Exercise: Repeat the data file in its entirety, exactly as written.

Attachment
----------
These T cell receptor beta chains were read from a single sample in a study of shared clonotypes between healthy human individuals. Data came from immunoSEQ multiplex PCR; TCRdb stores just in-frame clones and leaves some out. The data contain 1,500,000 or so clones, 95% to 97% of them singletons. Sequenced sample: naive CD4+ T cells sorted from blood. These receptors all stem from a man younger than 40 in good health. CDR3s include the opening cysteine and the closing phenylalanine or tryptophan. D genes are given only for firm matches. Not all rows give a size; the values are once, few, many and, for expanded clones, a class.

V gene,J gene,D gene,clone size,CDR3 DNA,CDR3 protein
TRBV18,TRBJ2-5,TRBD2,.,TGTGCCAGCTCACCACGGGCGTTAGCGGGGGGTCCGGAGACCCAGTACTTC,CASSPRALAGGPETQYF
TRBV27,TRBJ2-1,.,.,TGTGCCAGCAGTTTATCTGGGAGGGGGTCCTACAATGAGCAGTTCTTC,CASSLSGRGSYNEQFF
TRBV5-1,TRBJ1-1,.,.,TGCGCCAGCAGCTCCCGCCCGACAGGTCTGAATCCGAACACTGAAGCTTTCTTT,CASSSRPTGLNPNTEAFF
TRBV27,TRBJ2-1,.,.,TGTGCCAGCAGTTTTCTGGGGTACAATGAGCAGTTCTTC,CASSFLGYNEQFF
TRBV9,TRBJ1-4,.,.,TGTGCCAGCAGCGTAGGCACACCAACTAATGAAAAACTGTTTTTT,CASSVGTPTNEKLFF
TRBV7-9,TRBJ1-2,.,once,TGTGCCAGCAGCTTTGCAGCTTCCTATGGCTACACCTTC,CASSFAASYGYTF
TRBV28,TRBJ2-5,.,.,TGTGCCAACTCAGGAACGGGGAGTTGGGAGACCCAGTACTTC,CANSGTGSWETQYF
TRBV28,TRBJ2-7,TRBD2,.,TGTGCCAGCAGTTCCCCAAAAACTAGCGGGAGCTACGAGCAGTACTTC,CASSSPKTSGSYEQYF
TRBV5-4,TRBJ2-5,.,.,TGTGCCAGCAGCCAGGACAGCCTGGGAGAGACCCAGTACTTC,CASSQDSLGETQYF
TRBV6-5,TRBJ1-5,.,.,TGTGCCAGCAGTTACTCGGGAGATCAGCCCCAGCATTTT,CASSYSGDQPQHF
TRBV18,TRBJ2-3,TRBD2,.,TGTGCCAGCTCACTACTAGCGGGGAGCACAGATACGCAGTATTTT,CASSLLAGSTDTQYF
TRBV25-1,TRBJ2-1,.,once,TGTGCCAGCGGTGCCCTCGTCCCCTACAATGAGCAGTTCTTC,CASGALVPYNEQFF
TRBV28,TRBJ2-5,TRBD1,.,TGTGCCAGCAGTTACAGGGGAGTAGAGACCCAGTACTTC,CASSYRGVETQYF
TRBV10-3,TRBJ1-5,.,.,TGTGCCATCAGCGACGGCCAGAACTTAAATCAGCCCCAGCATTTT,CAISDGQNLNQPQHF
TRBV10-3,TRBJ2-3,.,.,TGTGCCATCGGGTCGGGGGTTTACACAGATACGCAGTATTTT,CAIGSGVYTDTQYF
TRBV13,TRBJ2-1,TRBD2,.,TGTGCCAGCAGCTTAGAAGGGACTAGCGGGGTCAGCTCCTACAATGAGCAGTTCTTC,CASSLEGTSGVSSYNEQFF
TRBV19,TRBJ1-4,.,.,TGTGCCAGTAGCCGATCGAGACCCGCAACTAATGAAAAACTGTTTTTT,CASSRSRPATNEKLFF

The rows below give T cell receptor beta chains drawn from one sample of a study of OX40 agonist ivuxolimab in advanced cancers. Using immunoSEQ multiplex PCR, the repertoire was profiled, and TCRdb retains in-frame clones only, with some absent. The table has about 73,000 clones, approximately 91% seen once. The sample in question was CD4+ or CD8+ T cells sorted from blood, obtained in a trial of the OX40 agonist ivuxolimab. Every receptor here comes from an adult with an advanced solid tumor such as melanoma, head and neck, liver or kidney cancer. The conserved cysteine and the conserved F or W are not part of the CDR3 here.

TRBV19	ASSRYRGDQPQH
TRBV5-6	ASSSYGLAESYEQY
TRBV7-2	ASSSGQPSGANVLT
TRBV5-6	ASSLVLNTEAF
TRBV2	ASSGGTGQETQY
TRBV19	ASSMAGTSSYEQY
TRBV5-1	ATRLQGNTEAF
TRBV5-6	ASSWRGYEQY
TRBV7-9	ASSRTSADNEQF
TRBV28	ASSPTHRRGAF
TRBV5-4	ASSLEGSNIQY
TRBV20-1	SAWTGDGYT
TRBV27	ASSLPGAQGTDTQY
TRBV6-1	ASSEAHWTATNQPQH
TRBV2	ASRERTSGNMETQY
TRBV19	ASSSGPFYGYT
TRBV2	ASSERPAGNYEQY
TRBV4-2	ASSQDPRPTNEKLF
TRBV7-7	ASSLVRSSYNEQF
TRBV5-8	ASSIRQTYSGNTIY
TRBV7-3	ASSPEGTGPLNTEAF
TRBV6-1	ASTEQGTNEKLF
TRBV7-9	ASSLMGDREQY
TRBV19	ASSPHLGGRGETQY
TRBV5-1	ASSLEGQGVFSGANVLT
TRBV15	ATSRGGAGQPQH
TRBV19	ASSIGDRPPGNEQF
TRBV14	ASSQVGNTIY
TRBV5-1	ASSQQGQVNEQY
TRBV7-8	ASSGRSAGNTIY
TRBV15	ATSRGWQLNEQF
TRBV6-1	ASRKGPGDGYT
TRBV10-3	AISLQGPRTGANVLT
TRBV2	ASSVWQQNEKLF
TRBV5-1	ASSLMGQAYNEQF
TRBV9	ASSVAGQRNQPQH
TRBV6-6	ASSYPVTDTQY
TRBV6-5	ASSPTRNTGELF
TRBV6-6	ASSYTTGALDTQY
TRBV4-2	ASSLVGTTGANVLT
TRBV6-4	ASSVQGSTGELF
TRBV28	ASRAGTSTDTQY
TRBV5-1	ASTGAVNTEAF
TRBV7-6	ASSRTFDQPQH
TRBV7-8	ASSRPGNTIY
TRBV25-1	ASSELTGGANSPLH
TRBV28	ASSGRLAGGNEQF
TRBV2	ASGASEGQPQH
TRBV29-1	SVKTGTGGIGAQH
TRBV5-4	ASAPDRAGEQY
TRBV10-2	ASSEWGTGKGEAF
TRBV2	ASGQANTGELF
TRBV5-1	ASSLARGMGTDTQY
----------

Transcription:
These T cell receptor beta chains were read from a single sample in a study of shared clonotypes between healthy human individuals. Data came from immunoSEQ multiplex PCR; TCRdb stores just in-frame clones and leaves some out. The data contain 1,500,000 or so clones, 95% to 97% of them singletons. Sequenced sample: naive CD4+ T cells sorted from blood. These receptors all stem from a man younger than 40 in good health. CDR3s include the opening cysteine and the closing phenylalanine or tryptophan. D genes are given only for firm matches. Not all rows give a size; the values are once, few, many and, for expanded clones, a class.

V gene,J gene,D gene,clone size,CDR3 DNA,CDR3 protein
TRBV18,TRBJ2-5,TRBD2,.,TGTGCCAGCTCACCACGGGCGTTAGCGGGGGGTCCGGAGACCCAGTACTTC,CASSPRALAGGPETQYF
TRBV27,TRBJ2-1,.,.,TGTGCCAGCAGTTTATCTGGGAGGGGGTCCTACAATGAGCAGTTCTTC,CASSLSGRGSYNEQFF
TRBV5-1,TRBJ1-1,.,.,TGCGCCAGCAGCTCCCGCCCGACAGGTCTGAATCCGAACACTGAAGCTTTCTTT,CASSSRPTGLNPNTEAFF
TRBV27,TRBJ2-1,.,.,TGTGCCAGCAGTTTTCTGGGGTACAATGAGCAGTTCTTC,CASSFLGYNEQFF
TRBV9,TRBJ1-4,.,.,TGTGCCAGCAGCGTAGGCACACCAACTAATGAAAAACTGTTTTTT,CASSVGTPTNEKLFF
TRBV7-9,TRBJ1-2,.,once,TGTGCCAGCAGCTTTGCAGCTTCCTATGGCTACACCTTC,CASSFAASYGYTF
TRBV28,TRBJ2-5,.,.,TGTGCCAACTCAGGAACGGGGAGTTGGGAGACCCAGTACTTC,CANSGTGSWETQYF
TRBV28,TRBJ2-7,TRBD2,.,TGTGCCAGCAGTTCCCCAAAAACTAGCGGGAGCTACGAGCAGTACTTC,CASSSPKTSGSYEQYF
TRBV5-4,TRBJ2-5,.,.,TGTGCCAGCAGCCAGGACAGCCTGGGAGAGACCCAGTACTTC,CASSQDSLGETQYF
TRBV6-5,TRBJ1-5,.,.,TGTGCCAGCAGTTACTCGGGAGATCAGCCCCAGCATTTT,CASSYSGDQPQHF
TRBV18,TRBJ2-3,TRBD2,.,TGTGCCAGCTCACTACTAGCGGGGAGCACAGATACGCAGTATTTT,CASSLLAGSTDTQYF
TRBV25-1,TRBJ2-1,.,once,TGTGCCAGCGGTGCCCTCGTCCCCTACAATGAGCAGTTCTTC,CASGALVPYNEQFF
TRBV28,TRBJ2-5,TRBD1,.,TGTGCCAGCAGTTACAGGGGAGTAGAGACCCAGTACTTC,CASSYRGVETQYF
TRBV10-3,TRBJ1-5,.,.,TGTGCCATCAGCGACGGCCAGAACTTAAATCAGCCCCAGCATTTT,CAISDGQNLNQPQHF
TRBV10-3,TRBJ2-3,.,.,TGTGCCATCGGGTCGGGGGTTTACACAGATACGCAGTATTTT,CAIGSGVYTDTQYF
TRBV13,TRBJ2-1,TRBD2,.,TGTGCCAGCAGCTTAGAAGGGACTAGCGGGGTCAGCTCCTACAATGAGCAGTTCTTC,CASSLEGTSGVSSYNEQFF
TRBV19,TRBJ1-4,.,.,TGTGCCAGTAGCCGATCGAGACCCGCAACTAATGAAAAACTGTTTTTT,CASSRSRPATNEKLFF

The rows below give T cell receptor beta chains drawn from one sample of a study of OX40 agonist ivuxolimab in advanced cancers. Using immunoSEQ multiplex PCR, the repertoire was profiled, and TCRdb retains in-frame clones only, with some absent. The table has about 73,000 clones, approximately 91% seen once. The sample in question was CD4+ or CD8+ T cells sorted from blood, obtained in a trial of the OX40 agonist ivuxolimab. Every receptor here comes from an adult with an advanced solid tumor such as melanoma, head and neck, liver or kidney cancer. The conserved cysteine and the conserved F or W are not part of the CDR3 here.

TRBV19	ASSRYRGDQPQH
TRBV5-6	ASSSYGLAESYEQY
TRBV7-2	ASSSGQPSGANVLT
TRBV5-6	ASSLVLNTEAF
TRBV2	ASSGGTGQETQY
TRBV19	ASSMAGTSSYEQY
TRBV5-1	ATRLQGNTEAF
TRBV5-6	ASSWRGYEQY
TRBV7-9	ASSRTSADNEQF
TRBV28	ASSPTHRRGAF
TRBV5-4	ASSLEGSNIQY
TRBV20-1	SAWTGDGYT
TRBV27	ASSLPGAQGTDTQY
TRBV6-1	ASSEAHWTATNQPQH
TRBV2	ASRERTSGNMETQY
TRBV19	ASSSGPFYGYT
TRBV2	ASSERPAGNYEQY
TRBV4-2	ASSQDPRPTNEKLF
TRBV7-7	ASSLVRSSYNEQF
TRBV5-8	ASSIRQTYSGNTIY
TRBV7-3	ASSPEGTGPLNTEAF
TRBV6-1	ASTEQGTNEKLF
TRBV7-9	ASSLMGDREQY
TRBV19	ASSPHLGGRGETQY
TRBV5-1	ASSLEGQGVFSGANVLT
TRBV15	ATSRGGAGQPQH
TRBV19	ASSIGDRPPGNEQF
TRBV14	ASSQVGNTIY
TRBV5-1	ASSQQGQVNEQY
TRBV7-8	ASSGRSAGNTIY
TRBV15	ATSRGWQLNEQF
TRBV6-1	ASRKGPGDGYT
TRBV10-3	AISLQGPRTGANVLT
TRBV2	ASSVWQQNEKLF
TRBV5-1	ASSLMGQAYNEQF
TRBV9	ASSVAGQRNQPQH
TRBV6-6	ASSYPVTDTQY
TRBV6-5	ASSPTRNTGELF
TRBV6-6	ASSYTTGALDTQY
TRBV4-2	ASSLVGTTGANVLT
TRBV6-4	ASSVQGSTGELF
TRBV28	ASRAGTSTDTQY
TRBV5-1	ASTGAVNTEAF
TRBV7-6	ASSRTFDQPQH
TRBV7-8	ASSRPGNTIY
TRBV25-1	ASSELTGGANSPLH
TRBV28	ASSGRLAGGNEQF
TRBV2	ASGASEGQPQH
TRBV29-1	SVKTGTGGIGAQH
TRBV5-4	ASAPDRAGEQY
TRBV10-2	ASSEWGTGKGEAF
TRBV2	ASGQANTGELF
TRBV5-1	ASSLARGMGTDTQY